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Friday, January 22, 2010

Paul Krugman: Do the Right Thing

The the Senate health care bill is "much, much better than nothing":

Do the Right Thing, by Paul Krugman, Commentary, NY Times: A message to House Democrats: This is your moment of truth. You can do the right thing and pass the Senate health care bill. Or you can look for an easy way out, make excuses and fail the test of history.
Tuesday’s Republican victory in the Massachusetts special election means that Democrats can’t send a modified health care bill back to the Senate. That’s a shame because the bill that would have emerged from House-Senate negotiations would have been better... But the Senate bill is much, much better than nothing. And all that has to happen to make it law is for the House to pass the same bill, and send it to President Obama’s desk.
Right now, Nancy Pelosi, the speaker of the House, says that she doesn’t have the votes to pass the Senate bill. But there is no good alternative.
Some are urging Democrats to scale back their proposals in the hope of gaining Republican support. But anyone who thinks that would work must have spent the past year living on another planet.
The fact is that the Senate bill is a centrist document, which moderate Republicans should find entirely acceptable... very similar to the plan Mitt Romney introduced in Massachusetts... Yet it has faced lock-step opposition from the G.O.P., which is determined to prevent Democrats from achieving any successes. Why would this change now that Republicans think they’re on a roll?
Alternatively, some call for breaking the health care plan into pieces so that the Senate can vote the popular pieces into law. But anyone who thinks that would work hasn’t paid attention...
Think of health care reform as ... a three-legged stool. You would, rightly, ridicule anyone who proposed saving money by leaving off one or two of the legs. Well, those who propose doing only the popular pieces of health care reform deserve the same kind of ridicule. Reform won’t work unless all the essential pieces are in place. ...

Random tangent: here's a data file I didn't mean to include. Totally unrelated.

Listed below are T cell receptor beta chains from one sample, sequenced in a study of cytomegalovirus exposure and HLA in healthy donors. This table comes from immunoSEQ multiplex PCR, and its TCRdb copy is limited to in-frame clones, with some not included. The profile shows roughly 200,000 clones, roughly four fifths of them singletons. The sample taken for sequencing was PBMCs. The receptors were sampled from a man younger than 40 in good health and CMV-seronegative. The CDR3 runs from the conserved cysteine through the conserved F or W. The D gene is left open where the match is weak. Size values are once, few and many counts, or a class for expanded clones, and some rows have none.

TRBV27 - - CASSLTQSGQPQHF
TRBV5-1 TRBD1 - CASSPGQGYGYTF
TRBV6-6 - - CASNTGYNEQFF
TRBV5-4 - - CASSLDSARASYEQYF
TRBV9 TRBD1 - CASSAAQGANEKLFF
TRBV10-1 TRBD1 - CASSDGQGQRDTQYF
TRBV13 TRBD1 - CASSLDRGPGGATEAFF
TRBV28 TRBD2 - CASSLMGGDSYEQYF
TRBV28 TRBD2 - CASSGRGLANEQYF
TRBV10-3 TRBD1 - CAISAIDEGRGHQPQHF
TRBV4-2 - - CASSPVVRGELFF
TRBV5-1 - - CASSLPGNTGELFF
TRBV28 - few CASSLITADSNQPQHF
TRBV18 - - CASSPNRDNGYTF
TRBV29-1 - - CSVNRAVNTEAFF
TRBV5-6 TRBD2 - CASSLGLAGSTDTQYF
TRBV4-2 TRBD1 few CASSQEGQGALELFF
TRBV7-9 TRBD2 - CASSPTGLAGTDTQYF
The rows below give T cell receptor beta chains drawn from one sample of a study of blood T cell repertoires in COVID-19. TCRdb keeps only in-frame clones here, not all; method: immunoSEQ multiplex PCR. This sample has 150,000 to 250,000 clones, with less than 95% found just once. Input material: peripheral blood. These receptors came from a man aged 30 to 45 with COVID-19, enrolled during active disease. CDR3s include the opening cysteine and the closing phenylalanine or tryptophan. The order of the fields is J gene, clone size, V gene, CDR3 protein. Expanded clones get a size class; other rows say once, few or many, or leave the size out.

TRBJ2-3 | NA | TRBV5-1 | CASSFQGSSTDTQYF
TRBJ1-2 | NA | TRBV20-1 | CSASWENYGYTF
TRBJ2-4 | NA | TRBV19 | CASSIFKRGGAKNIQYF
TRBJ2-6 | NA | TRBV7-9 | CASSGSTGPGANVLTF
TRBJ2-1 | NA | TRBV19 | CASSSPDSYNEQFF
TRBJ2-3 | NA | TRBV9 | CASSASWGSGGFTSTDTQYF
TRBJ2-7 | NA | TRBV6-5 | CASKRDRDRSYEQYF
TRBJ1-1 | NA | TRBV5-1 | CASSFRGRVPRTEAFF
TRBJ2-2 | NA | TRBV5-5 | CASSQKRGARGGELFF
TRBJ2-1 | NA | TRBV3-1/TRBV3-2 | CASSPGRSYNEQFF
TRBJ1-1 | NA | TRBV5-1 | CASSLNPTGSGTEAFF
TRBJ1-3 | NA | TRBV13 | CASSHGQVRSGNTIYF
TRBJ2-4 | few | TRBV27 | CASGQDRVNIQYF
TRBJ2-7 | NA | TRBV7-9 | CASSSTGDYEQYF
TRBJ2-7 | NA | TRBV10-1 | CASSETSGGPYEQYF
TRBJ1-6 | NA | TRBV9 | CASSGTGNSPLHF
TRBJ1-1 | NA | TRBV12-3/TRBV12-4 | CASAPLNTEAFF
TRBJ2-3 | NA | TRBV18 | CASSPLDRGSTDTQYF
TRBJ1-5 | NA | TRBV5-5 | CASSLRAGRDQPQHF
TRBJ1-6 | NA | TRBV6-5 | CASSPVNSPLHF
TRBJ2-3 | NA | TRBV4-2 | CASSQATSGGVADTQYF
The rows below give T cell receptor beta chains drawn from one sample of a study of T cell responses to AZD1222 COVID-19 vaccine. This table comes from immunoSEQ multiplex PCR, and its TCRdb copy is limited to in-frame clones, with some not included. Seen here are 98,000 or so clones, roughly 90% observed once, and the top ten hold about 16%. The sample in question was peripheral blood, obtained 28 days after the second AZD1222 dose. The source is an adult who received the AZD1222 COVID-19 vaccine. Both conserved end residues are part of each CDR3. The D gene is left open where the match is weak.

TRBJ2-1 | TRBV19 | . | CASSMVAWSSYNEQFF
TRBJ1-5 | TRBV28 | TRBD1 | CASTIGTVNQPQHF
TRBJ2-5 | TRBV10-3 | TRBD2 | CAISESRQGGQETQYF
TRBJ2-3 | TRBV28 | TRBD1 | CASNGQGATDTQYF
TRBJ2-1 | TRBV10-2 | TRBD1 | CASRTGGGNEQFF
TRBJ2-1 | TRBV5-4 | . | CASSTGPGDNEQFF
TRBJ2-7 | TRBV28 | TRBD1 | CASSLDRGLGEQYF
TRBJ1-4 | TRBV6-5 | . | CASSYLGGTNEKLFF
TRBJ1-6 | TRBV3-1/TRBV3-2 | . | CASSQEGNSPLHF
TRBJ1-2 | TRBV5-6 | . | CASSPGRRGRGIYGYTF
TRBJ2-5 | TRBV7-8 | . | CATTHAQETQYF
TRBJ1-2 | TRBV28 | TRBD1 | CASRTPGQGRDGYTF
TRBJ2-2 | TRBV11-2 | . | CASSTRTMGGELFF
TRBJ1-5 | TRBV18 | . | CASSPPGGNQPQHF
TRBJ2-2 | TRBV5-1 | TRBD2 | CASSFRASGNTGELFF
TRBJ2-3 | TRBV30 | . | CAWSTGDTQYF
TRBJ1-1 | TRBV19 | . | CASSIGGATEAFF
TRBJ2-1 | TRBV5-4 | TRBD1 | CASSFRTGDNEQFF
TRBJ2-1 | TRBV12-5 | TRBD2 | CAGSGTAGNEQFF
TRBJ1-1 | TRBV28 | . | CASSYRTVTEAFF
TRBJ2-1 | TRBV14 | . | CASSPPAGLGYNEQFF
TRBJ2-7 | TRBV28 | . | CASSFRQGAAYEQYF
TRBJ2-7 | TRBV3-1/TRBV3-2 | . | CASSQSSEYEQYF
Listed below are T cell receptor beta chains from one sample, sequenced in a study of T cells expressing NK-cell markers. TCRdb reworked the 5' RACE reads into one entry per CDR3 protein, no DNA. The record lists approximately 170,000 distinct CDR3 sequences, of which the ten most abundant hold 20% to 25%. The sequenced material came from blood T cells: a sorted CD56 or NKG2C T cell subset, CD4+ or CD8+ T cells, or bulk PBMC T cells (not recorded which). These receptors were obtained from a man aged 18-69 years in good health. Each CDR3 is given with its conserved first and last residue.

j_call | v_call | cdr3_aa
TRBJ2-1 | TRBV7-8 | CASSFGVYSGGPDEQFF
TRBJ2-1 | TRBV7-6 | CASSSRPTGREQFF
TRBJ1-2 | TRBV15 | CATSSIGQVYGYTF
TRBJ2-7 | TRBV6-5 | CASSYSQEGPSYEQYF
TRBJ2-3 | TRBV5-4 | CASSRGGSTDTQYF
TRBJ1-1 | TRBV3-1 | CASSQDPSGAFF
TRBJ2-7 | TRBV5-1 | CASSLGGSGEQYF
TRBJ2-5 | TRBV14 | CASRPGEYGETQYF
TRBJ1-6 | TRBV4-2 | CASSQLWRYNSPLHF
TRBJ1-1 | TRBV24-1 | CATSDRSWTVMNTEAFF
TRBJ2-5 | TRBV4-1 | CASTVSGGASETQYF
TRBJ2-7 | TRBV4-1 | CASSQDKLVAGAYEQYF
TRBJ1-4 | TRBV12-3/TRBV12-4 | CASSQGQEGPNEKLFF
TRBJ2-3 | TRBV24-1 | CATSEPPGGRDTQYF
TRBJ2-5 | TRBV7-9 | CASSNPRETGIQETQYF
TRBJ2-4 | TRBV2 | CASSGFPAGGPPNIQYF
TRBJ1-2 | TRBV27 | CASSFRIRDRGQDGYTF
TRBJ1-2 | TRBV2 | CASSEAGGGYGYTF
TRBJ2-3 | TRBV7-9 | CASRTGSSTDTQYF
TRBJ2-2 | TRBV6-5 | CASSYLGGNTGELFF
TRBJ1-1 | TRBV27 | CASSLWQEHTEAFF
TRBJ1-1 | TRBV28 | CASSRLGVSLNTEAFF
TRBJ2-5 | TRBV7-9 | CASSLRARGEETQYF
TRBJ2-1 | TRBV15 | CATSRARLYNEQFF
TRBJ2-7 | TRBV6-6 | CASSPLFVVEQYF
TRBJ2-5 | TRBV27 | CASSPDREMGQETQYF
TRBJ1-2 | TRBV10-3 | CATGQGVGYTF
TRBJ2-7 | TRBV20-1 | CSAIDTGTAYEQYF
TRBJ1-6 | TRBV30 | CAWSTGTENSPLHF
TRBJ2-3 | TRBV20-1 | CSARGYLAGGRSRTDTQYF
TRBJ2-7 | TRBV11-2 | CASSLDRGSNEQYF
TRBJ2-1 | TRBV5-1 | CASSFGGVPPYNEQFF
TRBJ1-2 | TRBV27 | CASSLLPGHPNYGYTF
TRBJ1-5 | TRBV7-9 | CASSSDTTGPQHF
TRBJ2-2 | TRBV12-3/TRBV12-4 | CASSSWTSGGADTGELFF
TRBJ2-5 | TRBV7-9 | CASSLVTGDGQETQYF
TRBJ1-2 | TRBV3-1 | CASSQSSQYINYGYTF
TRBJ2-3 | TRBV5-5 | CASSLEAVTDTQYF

So reaching out to Republicans won’t work, and neither will trying to pass only the crowd-pleasing pieces of reform. What about the suggestion that Democrats use reconciliation — ...which bypasses the filibuster — to enact health reform?
That ... may become necessary... But reconciliation, which is basically limited to matters of taxing and spending, probably can’t be used to enact many important aspects of reform... it’s not even clear if it could be used to ban discrimination based on medical history.
Finally, some Democrats want to just give up on the whole thing.
That would be ... utter political folly. It wouldn’t protect Democrats from charges that they voted for “socialist” health care... Congress ... already passed reform. All it would do is solidify the public perception of Democrats as hapless and ineffectual. And anyway, politics is supposed to be about achieving something more than your own re-election. ...
Now, part of Democrats’ problem since Tuesday’s special election has been ... waiting in vain for leadership... Mr. Obama has conspicuously failed to rise to the occasion.
But members of Congress, who were sent to Washington to serve the public, don’t have the right to hide behind the president’s passivity.
Bear in mind that the horrors of health insurance — outrageous premiums, coverage denied to those who need it most and dropped when you actually get sick — will get only worse if reform fails, and insurance companies know that they’re off the hook. And voters will blame politicians who, when they had a chance to do something, made excuses instead.
Ladies and gentlemen, the nation is waiting. Stop whining, and do what needs to be done.

    Posted by on Friday, January 22, 2010 at 12:33 AM in Economics, Health Care, Politics | Permalink  Comments (76)


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